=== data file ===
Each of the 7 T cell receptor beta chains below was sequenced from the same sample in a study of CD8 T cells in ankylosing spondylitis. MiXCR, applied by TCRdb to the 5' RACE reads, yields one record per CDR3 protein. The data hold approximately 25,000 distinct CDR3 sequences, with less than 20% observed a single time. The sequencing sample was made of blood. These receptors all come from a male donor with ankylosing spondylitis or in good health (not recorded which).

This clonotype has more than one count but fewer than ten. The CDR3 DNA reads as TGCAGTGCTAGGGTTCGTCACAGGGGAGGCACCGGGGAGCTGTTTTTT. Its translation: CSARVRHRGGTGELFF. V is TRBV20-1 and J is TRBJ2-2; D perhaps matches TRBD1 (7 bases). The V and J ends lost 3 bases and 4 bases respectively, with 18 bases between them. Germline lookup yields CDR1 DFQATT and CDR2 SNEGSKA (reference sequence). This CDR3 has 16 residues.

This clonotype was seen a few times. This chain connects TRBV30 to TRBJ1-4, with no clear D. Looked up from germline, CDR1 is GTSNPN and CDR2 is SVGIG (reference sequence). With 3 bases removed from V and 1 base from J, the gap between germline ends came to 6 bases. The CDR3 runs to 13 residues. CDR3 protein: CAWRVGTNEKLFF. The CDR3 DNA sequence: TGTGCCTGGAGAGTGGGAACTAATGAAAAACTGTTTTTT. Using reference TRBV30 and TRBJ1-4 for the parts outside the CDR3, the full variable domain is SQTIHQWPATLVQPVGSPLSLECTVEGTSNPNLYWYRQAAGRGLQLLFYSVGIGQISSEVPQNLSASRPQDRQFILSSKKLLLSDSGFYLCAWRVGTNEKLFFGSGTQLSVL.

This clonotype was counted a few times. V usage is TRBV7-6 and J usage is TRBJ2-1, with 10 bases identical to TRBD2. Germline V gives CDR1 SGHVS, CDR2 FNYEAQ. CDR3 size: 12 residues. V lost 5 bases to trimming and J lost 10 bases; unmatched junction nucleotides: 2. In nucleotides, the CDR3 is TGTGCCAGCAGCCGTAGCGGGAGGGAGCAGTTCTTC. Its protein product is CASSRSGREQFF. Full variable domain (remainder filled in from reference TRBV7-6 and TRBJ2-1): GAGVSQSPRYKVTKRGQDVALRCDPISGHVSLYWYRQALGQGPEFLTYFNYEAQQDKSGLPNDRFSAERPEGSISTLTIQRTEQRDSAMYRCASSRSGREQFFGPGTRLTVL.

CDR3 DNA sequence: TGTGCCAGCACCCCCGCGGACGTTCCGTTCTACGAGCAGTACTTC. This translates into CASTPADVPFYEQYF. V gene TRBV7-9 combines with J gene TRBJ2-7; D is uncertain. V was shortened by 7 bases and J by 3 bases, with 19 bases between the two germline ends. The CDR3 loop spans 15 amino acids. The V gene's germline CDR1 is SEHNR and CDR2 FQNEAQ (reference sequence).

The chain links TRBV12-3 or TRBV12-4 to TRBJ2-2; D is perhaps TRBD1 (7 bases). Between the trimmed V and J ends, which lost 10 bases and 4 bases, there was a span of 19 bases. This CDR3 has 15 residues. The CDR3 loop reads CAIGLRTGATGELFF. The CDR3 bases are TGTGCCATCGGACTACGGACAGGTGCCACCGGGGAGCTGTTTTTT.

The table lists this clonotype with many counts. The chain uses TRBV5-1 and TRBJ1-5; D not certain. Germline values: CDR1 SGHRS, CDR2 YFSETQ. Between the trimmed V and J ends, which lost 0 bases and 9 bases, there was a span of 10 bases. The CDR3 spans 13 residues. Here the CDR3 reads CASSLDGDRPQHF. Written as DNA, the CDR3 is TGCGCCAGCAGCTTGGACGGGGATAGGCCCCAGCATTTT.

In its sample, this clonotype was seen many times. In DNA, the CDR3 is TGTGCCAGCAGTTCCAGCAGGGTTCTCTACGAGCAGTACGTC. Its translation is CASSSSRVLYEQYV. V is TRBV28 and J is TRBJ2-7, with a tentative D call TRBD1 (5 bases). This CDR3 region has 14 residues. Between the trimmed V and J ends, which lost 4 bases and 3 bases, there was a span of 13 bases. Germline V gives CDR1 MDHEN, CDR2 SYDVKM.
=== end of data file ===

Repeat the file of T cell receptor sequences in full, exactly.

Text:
Each of the 7 T cell receptor beta chains below was sequenced from the same sample in a study of CD8 T cells in ankylosing spondylitis. MiXCR, applied by TCRdb to the 5' RACE reads, yields one record per CDR3 protein. The data hold approximately 25,000 distinct CDR3 sequences, with less than 20% observed a single time. The sequencing sample was made of blood. These receptors all come from a male donor with ankylosing spondylitis or in good health (not recorded which).

This clonotype has more than one count but fewer than ten. The CDR3 DNA reads as TGCAGTGCTAGGGTTCGTCACAGGGGAGGCACCGGGGAGCTGTTTTTT. Its translation: CSARVRHRGGTGELFF. V is TRBV20-1 and J is TRBJ2-2; D perhaps matches TRBD1 (7 bases). The V and J ends lost 3 bases and 4 bases respectively, with 18 bases between them. Germline lookup yields CDR1 DFQATT and CDR2 SNEGSKA (reference sequence). This CDR3 has 16 residues.

This clonotype was seen a few times. This chain connects TRBV30 to TRBJ1-4, with no clear D. Looked up from germline, CDR1 is GTSNPN and CDR2 is SVGIG (reference sequence). With 3 bases removed from V and 1 base from J, the gap between germline ends came to 6 bases. The CDR3 runs to 13 residues. CDR3 protein: CAWRVGTNEKLFF. The CDR3 DNA sequence: TGTGCCTGGAGAGTGGGAACTAATGAAAAACTGTTTTTT. Using reference TRBV30 and TRBJ1-4 for the parts outside the CDR3, the full variable domain is SQTIHQWPATLVQPVGSPLSLECTVEGTSNPNLYWYRQAAGRGLQLLFYSVGIGQISSEVPQNLSASRPQDRQFILSSKKLLLSDSGFYLCAWRVGTNEKLFFGSGTQLSVL.

This clonotype was counted a few times. V usage is TRBV7-6 and J usage is TRBJ2-1, with 10 bases identical to TRBD2. Germline V gives CDR1 SGHVS, CDR2 FNYEAQ. CDR3 size: 12 residues. V lost 5 bases to trimming and J lost 10 bases; unmatched junction nucleotides: 2. In nucleotides, the CDR3 is TGTGCCAGCAGCCGTAGCGGGAGGGAGCAGTTCTTC. Its protein product is CASSRSGREQFF. Full variable domain (remainder filled in from reference TRBV7-6 and TRBJ2-1): GAGVSQSPRYKVTKRGQDVALRCDPISGHVSLYWYRQALGQGPEFLTYFNYEAQQDKSGLPNDRFSAERPEGSISTLTIQRTEQRDSAMYRCASSRSGREQFFGPGTRLTVL.

CDR3 DNA sequence: TGTGCCAGCACCCCCGCGGACGTTCCGTTCTACGAGCAGTACTTC. This translates into CASTPADVPFYEQYF. V gene TRBV7-9 combines with J gene TRBJ2-7; D is uncertain. V was shortened by 7 bases and J by 3 bases, with 19 bases between the two germline ends. The CDR3 loop spans 15 amino acids. The V gene's germline CDR1 is SEHNR and CDR2 FQNEAQ (reference sequence).

The chain links TRBV12-3 or TRBV12-4 to TRBJ2-2; D is perhaps TRBD1 (7 bases). Between the trimmed V and J ends, which lost 10 bases and 4 bases, there was a span of 19 bases. This CDR3 has 15 residues. The CDR3 loop reads CAIGLRTGATGELFF. The CDR3 bases are TGTGCCATCGGACTACGGACAGGTGCCACCGGGGAGCTGTTTTTT.

The table lists this clonotype with many counts. The chain uses TRBV5-1 and TRBJ1-5; D not certain. Germline values: CDR1 SGHRS, CDR2 YFSETQ. Between the trimmed V and J ends, which lost 0 bases and 9 bases, there was a span of 10 bases. The CDR3 spans 13 residues. Here the CDR3 reads CASSLDGDRPQHF. Written as DNA, the CDR3 is TGCGCCAGCAGCTTGGACGGGGATAGGCCCCAGCATTTT.

In its sample, this clonotype was seen many times. In DNA, the CDR3 is TGTGCCAGCAGTTCCAGCAGGGTTCTCTACGAGCAGTACGTC. Its translation is CASSSSRVLYEQYV. V is TRBV28 and J is TRBJ2-7, with a tentative D call TRBD1 (5 bases). This CDR3 region has 14 residues. Between the trimmed V and J ends, which lost 4 bases and 3 bases, there was a span of 13 bases. Germline V gives CDR1 MDHEN, CDR2 SYDVKM.